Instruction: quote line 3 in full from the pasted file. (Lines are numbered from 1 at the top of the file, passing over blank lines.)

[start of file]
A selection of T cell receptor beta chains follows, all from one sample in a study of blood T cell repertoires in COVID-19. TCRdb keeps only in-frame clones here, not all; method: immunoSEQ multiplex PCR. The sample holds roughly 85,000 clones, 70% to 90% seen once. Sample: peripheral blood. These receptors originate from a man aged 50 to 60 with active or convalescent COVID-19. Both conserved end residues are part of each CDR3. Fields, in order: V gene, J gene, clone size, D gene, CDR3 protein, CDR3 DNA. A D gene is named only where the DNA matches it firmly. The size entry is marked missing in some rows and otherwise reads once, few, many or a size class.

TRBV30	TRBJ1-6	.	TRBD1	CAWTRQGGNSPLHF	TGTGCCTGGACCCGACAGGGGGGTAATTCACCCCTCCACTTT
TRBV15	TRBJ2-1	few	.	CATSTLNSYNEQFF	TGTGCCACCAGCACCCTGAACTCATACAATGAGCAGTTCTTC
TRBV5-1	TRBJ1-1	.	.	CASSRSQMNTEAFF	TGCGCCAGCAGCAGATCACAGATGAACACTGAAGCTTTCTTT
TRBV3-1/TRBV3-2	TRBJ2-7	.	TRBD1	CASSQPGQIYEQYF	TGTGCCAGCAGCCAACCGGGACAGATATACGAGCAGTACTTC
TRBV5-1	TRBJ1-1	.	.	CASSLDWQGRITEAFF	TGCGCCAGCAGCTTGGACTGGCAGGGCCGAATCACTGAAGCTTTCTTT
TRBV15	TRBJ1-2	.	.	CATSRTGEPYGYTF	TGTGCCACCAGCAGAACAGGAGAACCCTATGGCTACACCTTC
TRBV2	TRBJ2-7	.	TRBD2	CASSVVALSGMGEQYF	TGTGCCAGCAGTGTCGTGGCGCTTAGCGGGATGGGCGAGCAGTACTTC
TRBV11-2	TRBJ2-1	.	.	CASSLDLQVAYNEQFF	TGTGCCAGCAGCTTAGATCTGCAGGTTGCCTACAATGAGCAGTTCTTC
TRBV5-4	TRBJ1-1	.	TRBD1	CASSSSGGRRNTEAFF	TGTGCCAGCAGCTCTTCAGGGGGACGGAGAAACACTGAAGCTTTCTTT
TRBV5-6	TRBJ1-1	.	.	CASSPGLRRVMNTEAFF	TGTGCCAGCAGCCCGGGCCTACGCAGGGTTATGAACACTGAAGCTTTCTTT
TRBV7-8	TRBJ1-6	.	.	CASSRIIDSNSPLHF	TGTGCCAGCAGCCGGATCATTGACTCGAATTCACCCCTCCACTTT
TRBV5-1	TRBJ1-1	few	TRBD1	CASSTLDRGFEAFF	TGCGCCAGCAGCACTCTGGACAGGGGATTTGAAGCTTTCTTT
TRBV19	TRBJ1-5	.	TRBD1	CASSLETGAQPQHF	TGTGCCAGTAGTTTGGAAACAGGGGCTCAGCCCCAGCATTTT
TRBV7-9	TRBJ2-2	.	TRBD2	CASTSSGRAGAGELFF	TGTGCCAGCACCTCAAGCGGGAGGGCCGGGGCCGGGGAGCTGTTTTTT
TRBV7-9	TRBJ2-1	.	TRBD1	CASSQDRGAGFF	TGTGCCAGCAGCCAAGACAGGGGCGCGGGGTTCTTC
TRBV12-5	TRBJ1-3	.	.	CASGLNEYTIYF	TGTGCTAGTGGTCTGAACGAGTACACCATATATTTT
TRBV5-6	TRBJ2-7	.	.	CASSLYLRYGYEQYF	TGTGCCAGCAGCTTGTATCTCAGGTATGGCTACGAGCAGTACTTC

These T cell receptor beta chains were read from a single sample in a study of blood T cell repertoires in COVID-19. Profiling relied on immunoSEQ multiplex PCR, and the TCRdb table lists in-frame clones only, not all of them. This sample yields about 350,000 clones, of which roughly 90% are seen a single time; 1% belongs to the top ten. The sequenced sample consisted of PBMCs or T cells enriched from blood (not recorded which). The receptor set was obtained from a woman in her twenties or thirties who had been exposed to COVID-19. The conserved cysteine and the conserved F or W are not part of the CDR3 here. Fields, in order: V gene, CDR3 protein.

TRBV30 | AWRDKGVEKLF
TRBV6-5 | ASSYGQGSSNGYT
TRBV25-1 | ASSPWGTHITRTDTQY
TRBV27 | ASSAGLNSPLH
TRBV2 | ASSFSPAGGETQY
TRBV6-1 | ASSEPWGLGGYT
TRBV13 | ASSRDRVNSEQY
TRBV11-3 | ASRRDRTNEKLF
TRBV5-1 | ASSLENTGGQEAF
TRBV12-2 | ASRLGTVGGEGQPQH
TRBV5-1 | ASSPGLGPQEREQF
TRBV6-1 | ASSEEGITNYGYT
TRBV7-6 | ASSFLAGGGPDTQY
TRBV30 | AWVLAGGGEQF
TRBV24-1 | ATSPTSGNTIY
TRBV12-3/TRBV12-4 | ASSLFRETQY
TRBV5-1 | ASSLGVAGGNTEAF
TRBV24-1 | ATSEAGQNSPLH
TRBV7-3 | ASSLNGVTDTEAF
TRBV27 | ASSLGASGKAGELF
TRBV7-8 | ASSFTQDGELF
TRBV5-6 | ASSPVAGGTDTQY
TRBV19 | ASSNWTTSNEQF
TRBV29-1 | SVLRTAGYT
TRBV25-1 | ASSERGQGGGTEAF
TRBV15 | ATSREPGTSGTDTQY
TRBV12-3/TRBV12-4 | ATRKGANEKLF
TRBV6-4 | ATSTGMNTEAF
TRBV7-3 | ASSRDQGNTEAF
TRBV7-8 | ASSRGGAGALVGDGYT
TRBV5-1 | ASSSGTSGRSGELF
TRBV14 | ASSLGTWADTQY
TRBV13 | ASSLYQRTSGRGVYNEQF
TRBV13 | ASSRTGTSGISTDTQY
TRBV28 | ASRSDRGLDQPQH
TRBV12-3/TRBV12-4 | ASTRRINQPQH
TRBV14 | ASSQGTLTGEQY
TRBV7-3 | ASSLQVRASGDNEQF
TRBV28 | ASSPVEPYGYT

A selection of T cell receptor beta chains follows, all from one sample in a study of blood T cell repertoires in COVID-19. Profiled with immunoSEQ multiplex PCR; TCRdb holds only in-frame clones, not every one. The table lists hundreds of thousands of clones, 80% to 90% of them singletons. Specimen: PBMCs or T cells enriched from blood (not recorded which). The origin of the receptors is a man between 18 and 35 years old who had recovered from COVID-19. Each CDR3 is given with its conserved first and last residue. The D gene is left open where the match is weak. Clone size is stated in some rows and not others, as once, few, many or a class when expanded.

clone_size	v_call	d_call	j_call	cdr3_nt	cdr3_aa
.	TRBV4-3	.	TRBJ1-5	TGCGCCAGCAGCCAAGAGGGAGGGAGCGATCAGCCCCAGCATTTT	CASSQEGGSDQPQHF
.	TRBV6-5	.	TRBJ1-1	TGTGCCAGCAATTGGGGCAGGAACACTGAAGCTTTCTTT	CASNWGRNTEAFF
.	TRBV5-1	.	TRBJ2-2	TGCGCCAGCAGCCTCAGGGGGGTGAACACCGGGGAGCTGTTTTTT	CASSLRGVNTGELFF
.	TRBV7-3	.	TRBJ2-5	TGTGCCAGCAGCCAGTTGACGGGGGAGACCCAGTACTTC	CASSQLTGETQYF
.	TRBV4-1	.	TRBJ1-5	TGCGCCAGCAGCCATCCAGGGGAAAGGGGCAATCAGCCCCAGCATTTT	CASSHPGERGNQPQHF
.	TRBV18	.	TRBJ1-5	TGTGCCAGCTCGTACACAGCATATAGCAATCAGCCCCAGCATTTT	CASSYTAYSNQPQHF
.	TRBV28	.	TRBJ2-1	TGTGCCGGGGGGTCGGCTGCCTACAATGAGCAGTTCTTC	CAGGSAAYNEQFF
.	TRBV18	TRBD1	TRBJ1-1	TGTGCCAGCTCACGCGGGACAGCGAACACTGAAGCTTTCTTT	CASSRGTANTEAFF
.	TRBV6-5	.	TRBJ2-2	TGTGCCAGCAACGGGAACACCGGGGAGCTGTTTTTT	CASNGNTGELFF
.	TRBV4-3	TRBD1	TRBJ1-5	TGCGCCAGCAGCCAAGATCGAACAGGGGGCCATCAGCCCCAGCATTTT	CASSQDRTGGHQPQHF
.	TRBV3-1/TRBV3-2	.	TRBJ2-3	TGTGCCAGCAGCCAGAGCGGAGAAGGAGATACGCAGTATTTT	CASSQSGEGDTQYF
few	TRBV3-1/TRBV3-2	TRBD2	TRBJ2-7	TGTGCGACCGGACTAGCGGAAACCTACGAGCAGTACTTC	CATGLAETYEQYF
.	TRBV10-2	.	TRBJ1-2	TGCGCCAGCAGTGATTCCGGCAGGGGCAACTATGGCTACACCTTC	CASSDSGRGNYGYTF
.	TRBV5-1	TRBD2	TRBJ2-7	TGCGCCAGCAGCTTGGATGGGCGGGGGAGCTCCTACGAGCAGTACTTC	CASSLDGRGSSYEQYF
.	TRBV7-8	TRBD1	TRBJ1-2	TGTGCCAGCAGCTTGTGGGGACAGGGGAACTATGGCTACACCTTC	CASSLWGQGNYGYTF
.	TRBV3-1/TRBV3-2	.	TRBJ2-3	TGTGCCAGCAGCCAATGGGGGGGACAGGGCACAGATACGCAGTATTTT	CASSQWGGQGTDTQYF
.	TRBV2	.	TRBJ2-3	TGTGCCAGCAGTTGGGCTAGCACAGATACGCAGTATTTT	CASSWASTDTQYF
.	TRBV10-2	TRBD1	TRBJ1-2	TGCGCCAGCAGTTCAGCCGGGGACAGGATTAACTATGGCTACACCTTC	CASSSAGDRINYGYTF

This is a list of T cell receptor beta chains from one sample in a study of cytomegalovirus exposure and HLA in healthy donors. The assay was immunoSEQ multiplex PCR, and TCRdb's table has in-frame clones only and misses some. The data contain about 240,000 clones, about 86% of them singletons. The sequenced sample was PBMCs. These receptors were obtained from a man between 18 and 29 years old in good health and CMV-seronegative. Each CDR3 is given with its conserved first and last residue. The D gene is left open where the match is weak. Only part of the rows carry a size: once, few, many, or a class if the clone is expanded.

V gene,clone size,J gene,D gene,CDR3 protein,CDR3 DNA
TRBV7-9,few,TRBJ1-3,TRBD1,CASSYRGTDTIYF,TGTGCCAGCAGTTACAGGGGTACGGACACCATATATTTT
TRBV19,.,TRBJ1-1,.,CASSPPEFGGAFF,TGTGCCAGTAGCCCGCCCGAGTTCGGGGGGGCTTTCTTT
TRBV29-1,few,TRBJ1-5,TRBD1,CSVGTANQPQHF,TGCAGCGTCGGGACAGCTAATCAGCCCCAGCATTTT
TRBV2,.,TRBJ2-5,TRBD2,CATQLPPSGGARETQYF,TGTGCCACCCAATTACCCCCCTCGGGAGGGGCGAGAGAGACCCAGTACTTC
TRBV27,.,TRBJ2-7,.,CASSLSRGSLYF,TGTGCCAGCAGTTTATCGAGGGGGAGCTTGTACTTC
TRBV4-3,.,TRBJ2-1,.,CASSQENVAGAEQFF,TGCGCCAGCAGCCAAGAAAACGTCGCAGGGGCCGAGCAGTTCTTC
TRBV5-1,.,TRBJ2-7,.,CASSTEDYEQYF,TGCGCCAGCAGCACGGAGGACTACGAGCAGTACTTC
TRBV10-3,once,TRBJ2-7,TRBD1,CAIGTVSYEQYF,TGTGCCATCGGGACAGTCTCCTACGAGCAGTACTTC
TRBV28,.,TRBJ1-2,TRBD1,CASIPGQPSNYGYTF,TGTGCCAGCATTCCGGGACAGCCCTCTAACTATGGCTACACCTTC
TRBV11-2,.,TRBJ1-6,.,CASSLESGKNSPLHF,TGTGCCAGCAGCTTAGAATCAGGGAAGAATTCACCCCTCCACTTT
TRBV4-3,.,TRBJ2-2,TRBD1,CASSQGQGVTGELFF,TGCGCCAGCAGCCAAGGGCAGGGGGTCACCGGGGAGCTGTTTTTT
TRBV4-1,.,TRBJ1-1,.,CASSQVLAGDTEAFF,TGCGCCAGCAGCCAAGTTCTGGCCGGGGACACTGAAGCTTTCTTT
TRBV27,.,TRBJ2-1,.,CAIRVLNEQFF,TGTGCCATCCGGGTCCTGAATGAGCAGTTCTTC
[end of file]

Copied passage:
TRBV15	TRBJ2-1	few	.	CATSTLNSYNEQFF	TGTGCCACCAGCACCCTGAACTCATACAATGAGCAGTTCTTC